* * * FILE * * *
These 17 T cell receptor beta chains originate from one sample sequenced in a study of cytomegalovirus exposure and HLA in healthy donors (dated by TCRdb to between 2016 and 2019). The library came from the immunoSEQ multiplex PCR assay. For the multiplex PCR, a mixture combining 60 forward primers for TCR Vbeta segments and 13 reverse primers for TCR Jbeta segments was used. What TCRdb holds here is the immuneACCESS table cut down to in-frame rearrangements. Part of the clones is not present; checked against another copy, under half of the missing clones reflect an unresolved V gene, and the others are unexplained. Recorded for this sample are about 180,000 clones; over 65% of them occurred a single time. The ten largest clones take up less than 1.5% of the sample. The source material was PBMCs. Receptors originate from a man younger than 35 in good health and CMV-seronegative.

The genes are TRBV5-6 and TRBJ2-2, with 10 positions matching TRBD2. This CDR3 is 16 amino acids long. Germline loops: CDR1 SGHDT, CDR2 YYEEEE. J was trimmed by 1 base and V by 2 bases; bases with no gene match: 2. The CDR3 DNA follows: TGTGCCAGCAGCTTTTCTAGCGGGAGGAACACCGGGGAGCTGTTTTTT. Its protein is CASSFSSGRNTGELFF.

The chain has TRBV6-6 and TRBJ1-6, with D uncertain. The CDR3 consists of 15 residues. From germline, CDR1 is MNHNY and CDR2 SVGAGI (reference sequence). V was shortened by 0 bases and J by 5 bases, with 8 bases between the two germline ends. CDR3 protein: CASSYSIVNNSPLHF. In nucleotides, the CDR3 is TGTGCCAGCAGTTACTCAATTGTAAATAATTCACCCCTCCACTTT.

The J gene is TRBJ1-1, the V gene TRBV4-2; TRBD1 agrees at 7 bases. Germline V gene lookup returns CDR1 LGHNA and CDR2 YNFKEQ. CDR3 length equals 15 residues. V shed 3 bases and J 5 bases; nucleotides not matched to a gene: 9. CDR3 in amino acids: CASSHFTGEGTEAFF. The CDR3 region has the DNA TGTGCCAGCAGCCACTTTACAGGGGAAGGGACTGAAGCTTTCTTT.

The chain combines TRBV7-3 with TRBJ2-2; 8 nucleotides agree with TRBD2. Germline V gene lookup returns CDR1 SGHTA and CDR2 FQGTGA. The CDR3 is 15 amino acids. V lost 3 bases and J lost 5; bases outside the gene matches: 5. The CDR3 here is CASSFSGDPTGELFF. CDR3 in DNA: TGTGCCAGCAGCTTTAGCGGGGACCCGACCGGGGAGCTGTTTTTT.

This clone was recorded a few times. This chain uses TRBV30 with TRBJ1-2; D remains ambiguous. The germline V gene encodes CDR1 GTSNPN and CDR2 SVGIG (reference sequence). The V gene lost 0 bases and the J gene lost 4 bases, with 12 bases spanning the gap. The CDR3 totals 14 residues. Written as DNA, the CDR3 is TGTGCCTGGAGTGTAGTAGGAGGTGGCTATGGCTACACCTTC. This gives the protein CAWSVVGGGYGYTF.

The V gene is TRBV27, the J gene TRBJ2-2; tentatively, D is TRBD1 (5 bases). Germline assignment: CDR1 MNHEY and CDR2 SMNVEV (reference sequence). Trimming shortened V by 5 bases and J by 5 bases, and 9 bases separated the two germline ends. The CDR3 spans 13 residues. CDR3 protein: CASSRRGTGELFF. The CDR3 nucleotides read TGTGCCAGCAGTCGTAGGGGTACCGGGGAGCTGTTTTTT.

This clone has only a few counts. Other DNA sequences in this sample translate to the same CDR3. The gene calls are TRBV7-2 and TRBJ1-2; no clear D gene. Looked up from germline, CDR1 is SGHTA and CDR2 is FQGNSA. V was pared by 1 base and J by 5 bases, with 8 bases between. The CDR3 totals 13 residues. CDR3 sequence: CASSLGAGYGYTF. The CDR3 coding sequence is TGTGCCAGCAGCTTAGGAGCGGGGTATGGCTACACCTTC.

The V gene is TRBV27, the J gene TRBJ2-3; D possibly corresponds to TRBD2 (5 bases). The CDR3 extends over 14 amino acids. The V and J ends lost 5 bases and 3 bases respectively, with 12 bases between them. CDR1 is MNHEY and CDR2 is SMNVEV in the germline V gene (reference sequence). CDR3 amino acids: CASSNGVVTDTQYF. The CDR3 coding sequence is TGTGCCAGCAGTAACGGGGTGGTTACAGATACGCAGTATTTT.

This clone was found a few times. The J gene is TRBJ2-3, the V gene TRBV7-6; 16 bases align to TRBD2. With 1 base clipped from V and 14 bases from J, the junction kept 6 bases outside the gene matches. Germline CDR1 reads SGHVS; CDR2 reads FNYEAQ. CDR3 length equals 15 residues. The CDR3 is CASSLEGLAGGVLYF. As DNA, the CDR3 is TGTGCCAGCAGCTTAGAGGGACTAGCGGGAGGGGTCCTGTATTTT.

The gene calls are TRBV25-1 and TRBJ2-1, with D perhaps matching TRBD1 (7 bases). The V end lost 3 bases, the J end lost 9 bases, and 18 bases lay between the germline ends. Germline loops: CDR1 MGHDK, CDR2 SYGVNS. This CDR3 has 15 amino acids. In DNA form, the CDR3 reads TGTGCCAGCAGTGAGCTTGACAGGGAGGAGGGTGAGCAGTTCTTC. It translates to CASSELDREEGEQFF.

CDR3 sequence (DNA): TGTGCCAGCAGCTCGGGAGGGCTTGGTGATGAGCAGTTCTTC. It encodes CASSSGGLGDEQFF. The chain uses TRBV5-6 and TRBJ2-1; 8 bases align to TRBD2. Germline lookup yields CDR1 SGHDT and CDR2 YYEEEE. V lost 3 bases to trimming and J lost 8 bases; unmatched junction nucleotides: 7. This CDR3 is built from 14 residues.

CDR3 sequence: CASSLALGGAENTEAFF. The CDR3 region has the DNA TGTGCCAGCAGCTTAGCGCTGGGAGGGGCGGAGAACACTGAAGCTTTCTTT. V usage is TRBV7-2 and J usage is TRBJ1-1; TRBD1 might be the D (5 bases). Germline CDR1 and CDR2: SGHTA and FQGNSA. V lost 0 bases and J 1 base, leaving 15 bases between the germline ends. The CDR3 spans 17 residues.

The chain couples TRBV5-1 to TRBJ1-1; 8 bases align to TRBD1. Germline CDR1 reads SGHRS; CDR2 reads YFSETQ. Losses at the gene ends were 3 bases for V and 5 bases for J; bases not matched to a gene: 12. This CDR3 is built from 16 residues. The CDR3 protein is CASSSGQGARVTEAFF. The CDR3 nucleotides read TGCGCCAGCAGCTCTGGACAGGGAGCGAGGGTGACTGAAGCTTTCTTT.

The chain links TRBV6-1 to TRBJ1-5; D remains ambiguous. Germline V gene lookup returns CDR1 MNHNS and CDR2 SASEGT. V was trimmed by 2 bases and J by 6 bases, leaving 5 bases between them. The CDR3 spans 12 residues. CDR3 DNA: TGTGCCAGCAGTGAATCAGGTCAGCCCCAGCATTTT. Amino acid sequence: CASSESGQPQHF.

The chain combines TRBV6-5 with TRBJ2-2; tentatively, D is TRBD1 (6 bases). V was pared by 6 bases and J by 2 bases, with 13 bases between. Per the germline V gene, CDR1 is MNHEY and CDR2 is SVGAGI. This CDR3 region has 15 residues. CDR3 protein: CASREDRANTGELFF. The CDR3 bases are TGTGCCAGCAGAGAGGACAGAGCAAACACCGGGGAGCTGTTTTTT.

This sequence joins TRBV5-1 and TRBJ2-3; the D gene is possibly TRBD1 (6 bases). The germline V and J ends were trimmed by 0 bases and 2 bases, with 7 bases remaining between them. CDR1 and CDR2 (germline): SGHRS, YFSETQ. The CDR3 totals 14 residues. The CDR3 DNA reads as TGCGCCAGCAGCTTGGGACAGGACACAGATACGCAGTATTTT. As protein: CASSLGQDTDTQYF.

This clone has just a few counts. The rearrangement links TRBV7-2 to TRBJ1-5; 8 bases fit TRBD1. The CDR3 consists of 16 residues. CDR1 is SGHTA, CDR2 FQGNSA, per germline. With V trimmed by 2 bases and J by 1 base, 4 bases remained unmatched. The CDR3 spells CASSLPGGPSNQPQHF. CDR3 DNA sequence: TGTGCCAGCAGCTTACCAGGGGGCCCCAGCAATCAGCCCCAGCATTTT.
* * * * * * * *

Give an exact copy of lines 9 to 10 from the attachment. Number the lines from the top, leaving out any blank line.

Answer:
The V gene is TRBV27, the J gene TRBJ2-3; D possibly corresponds to TRBD2 (5 bases). The CDR3 extends over 14 amino acids. The V and J ends lost 5 bases and 3 bases respectively, with 12 bases between them. CDR1 is MNHEY and CDR2 is SMNVEV in the germline V gene (reference sequence). CDR3 amino acids: CASSNGVVTDTQYF. The CDR3 coding sequence is TGTGCCAGCAGTAACGGGGTGGTTACAGATACGCAGTATTTT.

This clone was found a few times. The J gene is TRBJ2-3, the V gene TRBV7-6; 16 bases align to TRBD2. With 1 base clipped from V and 14 bases from J, the junction kept 6 bases outside the gene matches. Germline CDR1 reads SGHVS; CDR2 reads FNYEAQ. CDR3 length equals 15 residues. The CDR3 is CASSLEGLAGGVLYF. As DNA, the CDR3 is TGTGCCAGCAGCTTAGAGGGACTAGCGGGAGGGGTCCTGTATTTT.